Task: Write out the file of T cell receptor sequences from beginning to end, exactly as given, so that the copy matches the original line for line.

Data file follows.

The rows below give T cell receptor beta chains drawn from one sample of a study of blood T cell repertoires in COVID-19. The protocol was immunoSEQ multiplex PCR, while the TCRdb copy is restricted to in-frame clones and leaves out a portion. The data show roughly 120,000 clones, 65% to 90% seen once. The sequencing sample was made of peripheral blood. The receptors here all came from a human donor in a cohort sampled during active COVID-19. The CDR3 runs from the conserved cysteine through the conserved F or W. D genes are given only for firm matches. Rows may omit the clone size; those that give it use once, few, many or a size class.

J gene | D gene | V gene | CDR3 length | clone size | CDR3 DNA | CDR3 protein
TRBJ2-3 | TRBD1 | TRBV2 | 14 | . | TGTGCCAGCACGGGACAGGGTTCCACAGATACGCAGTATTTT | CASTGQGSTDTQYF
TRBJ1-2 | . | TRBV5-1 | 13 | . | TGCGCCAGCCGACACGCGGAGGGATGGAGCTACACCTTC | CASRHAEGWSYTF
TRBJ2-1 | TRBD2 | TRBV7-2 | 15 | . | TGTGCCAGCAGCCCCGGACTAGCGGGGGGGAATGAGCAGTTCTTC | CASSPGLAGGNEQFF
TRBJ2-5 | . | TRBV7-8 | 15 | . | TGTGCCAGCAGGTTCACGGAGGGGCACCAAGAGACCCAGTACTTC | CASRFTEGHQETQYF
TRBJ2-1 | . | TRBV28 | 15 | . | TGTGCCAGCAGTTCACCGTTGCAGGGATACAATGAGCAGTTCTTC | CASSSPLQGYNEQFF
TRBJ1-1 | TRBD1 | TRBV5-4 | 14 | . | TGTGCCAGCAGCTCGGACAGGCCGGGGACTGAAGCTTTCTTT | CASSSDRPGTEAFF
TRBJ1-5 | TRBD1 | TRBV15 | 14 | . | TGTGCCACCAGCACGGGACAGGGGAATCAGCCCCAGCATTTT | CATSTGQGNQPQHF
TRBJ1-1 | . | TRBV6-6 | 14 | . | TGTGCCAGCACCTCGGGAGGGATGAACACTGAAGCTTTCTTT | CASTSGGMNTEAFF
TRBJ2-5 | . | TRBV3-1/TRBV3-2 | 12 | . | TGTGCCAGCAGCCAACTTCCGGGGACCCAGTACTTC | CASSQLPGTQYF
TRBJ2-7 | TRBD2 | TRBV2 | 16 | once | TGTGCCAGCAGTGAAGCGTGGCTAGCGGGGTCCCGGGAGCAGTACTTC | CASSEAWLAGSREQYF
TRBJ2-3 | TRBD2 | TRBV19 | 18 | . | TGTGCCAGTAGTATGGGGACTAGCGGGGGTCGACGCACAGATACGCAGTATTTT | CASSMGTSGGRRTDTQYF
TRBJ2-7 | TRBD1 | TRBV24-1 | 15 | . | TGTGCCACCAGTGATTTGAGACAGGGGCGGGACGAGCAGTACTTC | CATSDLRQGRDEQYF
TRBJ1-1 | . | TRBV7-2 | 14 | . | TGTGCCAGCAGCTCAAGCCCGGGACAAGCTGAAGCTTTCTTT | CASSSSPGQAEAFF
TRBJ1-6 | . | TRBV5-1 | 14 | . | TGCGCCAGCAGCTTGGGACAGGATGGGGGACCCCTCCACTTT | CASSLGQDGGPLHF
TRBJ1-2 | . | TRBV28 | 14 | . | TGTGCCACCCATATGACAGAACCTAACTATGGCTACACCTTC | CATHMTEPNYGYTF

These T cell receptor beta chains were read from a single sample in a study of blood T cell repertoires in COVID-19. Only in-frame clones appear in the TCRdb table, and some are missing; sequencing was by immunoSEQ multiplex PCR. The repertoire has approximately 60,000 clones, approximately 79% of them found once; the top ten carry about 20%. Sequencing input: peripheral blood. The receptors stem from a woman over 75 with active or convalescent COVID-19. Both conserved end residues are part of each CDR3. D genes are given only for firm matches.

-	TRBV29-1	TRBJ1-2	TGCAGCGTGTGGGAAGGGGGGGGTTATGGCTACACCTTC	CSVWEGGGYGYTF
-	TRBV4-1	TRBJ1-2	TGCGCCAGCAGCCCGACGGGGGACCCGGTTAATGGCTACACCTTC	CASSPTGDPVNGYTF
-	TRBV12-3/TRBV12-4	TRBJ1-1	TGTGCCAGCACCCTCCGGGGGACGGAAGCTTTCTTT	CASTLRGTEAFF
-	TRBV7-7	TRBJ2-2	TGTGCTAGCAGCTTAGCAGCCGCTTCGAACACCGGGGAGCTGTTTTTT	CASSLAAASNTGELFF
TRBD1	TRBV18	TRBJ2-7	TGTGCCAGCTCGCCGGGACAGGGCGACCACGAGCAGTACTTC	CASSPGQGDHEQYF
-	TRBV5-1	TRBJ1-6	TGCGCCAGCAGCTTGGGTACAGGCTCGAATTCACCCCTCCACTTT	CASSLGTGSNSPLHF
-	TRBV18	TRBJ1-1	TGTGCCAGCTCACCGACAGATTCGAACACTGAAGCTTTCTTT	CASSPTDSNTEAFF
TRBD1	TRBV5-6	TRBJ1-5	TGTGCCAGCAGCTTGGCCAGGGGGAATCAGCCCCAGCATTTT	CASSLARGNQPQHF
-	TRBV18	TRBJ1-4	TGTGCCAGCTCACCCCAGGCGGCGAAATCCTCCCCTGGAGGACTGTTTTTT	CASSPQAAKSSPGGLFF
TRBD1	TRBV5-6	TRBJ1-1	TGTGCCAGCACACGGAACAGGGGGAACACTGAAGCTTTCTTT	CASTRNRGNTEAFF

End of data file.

The rows below give T cell receptor beta chains drawn from one sample of a study of blood T cell repertoires in COVID-19. The protocol was immunoSEQ multiplex PCR, while the TCRdb copy is restricted to in-frame clones and leaves out a portion. The data show roughly 120,000 clones, 65% to 90% seen once. The sequencing sample was made of peripheral blood. The receptors here all came from a human donor in a cohort sampled during active COVID-19. The CDR3 runs from the conserved cysteine through the conserved F or W. D genes are given only for firm matches. Rows may omit the clone size; those that give it use once, few, many or a size class.

J gene | D gene | V gene | CDR3 length | clone size | CDR3 DNA | CDR3 protein
TRBJ2-3 | TRBD1 | TRBV2 | 14 | . | TGTGCCAGCACGGGACAGGGTTCCACAGATACGCAGTATTTT | CASTGQGSTDTQYF
TRBJ1-2 | . | TRBV5-1 | 13 | . | TGCGCCAGCCGACACGCGGAGGGATGGAGCTACACCTTC | CASRHAEGWSYTF
TRBJ2-1 | TRBD2 | TRBV7-2 | 15 | . | TGTGCCAGCAGCCCCGGACTAGCGGGGGGGAATGAGCAGTTCTTC | CASSPGLAGGNEQFF
TRBJ2-5 | . | TRBV7-8 | 15 | . | TGTGCCAGCAGGTTCACGGAGGGGCACCAAGAGACCCAGTACTTC | CASRFTEGHQETQYF
TRBJ2-1 | . | TRBV28 | 15 | . | TGTGCCAGCAGTTCACCGTTGCAGGGATACAATGAGCAGTTCTTC | CASSSPLQGYNEQFF
TRBJ1-1 | TRBD1 | TRBV5-4 | 14 | . | TGTGCCAGCAGCTCGGACAGGCCGGGGACTGAAGCTTTCTTT | CASSSDRPGTEAFF
TRBJ1-5 | TRBD1 | TRBV15 | 14 | . | TGTGCCACCAGCACGGGACAGGGGAATCAGCCCCAGCATTTT | CATSTGQGNQPQHF
TRBJ1-1 | . | TRBV6-6 | 14 | . | TGTGCCAGCACCTCGGGAGGGATGAACACTGAAGCTTTCTTT | CASTSGGMNTEAFF
TRBJ2-5 | . | TRBV3-1/TRBV3-2 | 12 | . | TGTGCCAGCAGCCAACTTCCGGGGACCCAGTACTTC | CASSQLPGTQYF
TRBJ2-7 | TRBD2 | TRBV2 | 16 | once | TGTGCCAGCAGTGAAGCGTGGCTAGCGGGGTCCCGGGAGCAGTACTTC | CASSEAWLAGSREQYF
TRBJ2-3 | TRBD2 | TRBV19 | 18 | . | TGTGCCAGTAGTATGGGGACTAGCGGGGGTCGACGCACAGATACGCAGTATTTT | CASSMGTSGGRRTDTQYF
TRBJ2-7 | TRBD1 | TRBV24-1 | 15 | . | TGTGCCACCAGTGATTTGAGACAGGGGCGGGACGAGCAGTACTTC | CATSDLRQGRDEQYF
TRBJ1-1 | . | TRBV7-2 | 14 | . | TGTGCCAGCAGCTCAAGCCCGGGACAAGCTGAAGCTTTCTTT | CASSSSPGQAEAFF
TRBJ1-6 | . | TRBV5-1 | 14 | . | TGCGCCAGCAGCTTGGGACAGGATGGGGGACCCCTCCACTTT | CASSLGQDGGPLHF
TRBJ1-2 | . | TRBV28 | 14 | . | TGTGCCACCCATATGACAGAACCTAACTATGGCTACACCTTC | CATHMTEPNYGYTF

These T cell receptor beta chains were read from a single sample in a study of blood T cell repertoires in COVID-19. Only in-frame clones appear in the TCRdb table, and some are missing; sequencing was by immunoSEQ multiplex PCR. The repertoire has approximately 60,000 clones, approximately 79% of them found once; the top ten carry about 20%. Sequencing input: peripheral blood. The receptors stem from a woman over 75 with active or convalescent COVID-19. Both conserved end residues are part of each CDR3. D genes are given only for firm matches.

-	TRBV29-1	TRBJ1-2	TGCAGCGTGTGGGAAGGGGGGGGTTATGGCTACACCTTC	CSVWEGGGYGYTF
-	TRBV4-1	TRBJ1-2	TGCGCCAGCAGCCCGACGGGGGACCCGGTTAATGGCTACACCTTC	CASSPTGDPVNGYTF
-	TRBV12-3/TRBV12-4	TRBJ1-1	TGTGCCAGCACCCTCCGGGGGACGGAAGCTTTCTTT	CASTLRGTEAFF
-	TRBV7-7	TRBJ2-2	TGTGCTAGCAGCTTAGCAGCCGCTTCGAACACCGGGGAGCTGTTTTTT	CASSLAAASNTGELFF
TRBD1	TRBV18	TRBJ2-7	TGTGCCAGCTCGCCGGGACAGGGCGACCACGAGCAGTACTTC	CASSPGQGDHEQYF
-	TRBV5-1	TRBJ1-6	TGCGCCAGCAGCTTGGGTACAGGCTCGAATTCACCCCTCCACTTT	CASSLGTGSNSPLHF
-	TRBV18	TRBJ1-1	TGTGCCAGCTCACCGACAGATTCGAACACTGAAGCTTTCTTT	CASSPTDSNTEAFF
TRBD1	TRBV5-6	TRBJ1-5	TGTGCCAGCAGCTTGGCCAGGGGGAATCAGCCCCAGCATTTT	CASSLARGNQPQHF
-	TRBV18	TRBJ1-4	TGTGCCAGCTCACCCCAGGCGGCGAAATCCTCCCCTGGAGGACTGTTTTTT	CASSPQAAKSSPGGLFF
TRBD1	TRBV5-6	TRBJ1-1	TGTGCCAGCACACGGAACAGGGGGAACACTGAAGCTTTCTTT	CASTRNRGNTEAFF